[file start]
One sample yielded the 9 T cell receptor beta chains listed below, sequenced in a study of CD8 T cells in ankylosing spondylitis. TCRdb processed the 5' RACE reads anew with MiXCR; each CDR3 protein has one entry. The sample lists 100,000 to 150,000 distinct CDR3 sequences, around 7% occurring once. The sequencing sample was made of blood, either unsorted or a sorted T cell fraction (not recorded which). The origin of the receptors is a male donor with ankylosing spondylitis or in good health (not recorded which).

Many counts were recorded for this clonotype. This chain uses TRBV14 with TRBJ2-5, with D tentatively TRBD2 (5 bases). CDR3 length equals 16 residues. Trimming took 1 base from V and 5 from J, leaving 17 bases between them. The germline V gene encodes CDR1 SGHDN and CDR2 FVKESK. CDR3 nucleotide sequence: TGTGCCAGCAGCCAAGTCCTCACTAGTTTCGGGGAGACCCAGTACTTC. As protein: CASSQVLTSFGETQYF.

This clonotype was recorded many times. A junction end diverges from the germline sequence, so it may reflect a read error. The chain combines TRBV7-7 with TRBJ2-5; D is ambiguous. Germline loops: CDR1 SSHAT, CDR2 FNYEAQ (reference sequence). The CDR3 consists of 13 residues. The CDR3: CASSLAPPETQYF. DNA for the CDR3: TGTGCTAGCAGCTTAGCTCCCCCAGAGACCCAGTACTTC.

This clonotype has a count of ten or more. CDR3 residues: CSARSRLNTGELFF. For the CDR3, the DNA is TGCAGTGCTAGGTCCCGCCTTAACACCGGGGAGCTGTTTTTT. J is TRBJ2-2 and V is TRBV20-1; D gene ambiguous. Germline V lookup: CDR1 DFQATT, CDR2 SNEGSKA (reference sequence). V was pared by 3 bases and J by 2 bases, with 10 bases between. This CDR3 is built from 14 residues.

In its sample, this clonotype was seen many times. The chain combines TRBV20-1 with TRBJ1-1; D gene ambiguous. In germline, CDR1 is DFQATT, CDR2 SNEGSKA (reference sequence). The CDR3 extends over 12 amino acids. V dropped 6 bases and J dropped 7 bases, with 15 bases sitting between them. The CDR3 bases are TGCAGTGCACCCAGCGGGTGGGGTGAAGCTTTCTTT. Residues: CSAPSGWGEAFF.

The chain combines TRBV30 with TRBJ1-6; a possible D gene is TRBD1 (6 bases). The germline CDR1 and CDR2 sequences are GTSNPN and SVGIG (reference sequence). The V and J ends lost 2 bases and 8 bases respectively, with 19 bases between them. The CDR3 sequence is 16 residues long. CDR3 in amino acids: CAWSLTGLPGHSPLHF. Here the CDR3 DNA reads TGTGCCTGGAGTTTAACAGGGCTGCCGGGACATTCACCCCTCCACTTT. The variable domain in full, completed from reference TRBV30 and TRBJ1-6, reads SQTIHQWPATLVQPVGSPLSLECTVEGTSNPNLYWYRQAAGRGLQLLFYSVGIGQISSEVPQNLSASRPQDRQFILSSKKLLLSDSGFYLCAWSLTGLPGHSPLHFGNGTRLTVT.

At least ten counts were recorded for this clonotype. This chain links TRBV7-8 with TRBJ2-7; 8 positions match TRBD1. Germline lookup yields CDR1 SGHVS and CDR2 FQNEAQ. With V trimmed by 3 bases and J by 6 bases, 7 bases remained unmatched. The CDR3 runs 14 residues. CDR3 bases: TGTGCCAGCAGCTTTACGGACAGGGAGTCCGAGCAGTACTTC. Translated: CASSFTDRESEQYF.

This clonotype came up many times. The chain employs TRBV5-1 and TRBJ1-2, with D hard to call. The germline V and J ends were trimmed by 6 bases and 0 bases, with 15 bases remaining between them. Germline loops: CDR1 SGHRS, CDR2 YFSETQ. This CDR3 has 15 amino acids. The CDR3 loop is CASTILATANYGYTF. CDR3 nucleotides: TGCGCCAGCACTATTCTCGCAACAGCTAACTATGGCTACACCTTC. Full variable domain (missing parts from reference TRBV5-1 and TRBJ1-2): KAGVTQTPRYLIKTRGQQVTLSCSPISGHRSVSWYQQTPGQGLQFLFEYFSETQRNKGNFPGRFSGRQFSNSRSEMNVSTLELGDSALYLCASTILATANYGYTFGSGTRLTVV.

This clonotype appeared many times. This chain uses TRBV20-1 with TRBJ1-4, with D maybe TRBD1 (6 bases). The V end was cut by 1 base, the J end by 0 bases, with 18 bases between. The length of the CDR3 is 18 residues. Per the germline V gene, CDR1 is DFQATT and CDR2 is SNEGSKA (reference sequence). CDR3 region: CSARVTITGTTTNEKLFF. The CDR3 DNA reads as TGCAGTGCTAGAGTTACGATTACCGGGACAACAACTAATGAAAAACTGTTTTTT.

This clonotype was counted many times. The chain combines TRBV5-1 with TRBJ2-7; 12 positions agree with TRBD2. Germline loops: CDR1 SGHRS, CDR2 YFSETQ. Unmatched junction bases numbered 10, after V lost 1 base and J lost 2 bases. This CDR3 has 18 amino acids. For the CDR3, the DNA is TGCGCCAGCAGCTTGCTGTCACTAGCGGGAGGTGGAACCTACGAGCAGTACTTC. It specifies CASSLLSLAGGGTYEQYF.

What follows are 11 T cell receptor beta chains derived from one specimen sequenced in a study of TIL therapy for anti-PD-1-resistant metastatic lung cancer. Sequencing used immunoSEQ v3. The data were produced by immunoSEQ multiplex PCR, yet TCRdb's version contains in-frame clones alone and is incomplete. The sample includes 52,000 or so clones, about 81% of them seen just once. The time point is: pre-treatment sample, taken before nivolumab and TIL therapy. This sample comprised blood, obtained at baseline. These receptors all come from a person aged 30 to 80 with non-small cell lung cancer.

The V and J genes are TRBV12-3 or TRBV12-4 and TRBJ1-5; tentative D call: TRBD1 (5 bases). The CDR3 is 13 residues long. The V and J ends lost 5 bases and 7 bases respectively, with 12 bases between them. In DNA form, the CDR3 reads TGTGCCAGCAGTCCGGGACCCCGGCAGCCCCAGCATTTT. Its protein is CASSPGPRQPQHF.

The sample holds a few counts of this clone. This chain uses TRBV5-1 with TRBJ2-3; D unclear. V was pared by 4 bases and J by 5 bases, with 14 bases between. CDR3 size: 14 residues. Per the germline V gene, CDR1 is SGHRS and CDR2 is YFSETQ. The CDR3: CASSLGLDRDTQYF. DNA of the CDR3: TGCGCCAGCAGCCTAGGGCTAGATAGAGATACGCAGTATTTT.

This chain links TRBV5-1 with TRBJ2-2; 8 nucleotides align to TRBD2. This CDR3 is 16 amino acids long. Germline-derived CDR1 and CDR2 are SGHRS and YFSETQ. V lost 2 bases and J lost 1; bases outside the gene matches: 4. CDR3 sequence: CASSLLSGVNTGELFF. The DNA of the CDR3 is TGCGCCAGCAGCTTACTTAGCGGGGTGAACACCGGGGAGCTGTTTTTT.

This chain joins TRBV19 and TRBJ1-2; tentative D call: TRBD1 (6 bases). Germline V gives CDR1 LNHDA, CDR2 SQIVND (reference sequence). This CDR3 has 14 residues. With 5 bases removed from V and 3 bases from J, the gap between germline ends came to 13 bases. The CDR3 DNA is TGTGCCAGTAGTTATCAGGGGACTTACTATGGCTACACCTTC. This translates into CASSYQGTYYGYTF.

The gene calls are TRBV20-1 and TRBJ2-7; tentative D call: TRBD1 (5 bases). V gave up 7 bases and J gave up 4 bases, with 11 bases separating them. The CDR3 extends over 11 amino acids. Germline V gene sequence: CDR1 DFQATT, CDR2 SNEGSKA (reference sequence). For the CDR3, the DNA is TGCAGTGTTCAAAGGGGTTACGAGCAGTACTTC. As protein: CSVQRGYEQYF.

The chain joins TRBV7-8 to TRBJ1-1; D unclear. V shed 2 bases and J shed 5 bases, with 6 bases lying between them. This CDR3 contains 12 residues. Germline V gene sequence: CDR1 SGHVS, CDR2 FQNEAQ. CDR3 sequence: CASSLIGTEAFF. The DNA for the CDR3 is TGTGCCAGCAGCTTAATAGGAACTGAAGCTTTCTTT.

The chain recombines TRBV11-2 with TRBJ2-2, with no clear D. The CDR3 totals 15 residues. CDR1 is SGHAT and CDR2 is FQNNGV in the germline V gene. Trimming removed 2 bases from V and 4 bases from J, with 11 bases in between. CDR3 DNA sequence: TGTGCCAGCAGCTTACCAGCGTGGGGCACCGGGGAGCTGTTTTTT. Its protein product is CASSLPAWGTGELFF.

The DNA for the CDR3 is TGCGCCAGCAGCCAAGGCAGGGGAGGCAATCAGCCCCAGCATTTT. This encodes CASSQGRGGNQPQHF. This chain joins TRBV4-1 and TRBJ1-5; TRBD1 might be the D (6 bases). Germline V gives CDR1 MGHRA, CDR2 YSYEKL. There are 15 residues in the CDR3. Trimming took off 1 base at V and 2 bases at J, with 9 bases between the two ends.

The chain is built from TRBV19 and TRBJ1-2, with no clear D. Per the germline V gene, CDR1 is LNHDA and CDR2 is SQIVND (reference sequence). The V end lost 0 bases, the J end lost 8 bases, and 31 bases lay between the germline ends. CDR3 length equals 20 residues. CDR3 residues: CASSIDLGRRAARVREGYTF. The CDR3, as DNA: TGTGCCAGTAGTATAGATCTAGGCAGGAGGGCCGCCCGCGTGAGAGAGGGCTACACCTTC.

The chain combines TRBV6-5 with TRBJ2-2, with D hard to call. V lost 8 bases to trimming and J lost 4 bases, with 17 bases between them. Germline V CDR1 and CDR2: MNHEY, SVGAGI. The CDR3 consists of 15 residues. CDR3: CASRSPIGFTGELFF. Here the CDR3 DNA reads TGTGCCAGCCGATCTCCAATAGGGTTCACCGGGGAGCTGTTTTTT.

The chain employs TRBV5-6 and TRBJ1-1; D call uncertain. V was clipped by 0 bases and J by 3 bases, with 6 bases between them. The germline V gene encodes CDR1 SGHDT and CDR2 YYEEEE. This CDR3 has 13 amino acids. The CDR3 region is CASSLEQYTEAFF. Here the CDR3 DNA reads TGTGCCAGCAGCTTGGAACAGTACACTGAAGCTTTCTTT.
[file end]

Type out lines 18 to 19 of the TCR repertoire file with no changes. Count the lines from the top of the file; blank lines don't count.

The chain recombines TRBV11-2 with TRBJ2-2, with no clear D. The CDR3 totals 15 residues. CDR1 is SGHAT and CDR2 is FQNNGV in the germline V gene. Trimming removed 2 bases from V and 4 bases from J, with 11 bases in between. CDR3 DNA sequence: TGTGCCAGCAGCTTACCAGCGTGGGGCACCGGGGAGCTGTTTTTT. Its protein product is CASSLPAWGTGELFF.

The DNA for the CDR3 is TGCGCCAGCAGCCAAGGCAGGGGAGGCAATCAGCCCCAGCATTTT. This encodes CASSQGRGGNQPQHF. This chain joins TRBV4-1 and TRBJ1-5; TRBD1 might be the D (6 bases). Germline V gives CDR1 MGHRA, CDR2 YSYEKL. There are 15 residues in the CDR3. Trimming took off 1 base at V and 2 bases at J, with 9 bases between the two ends.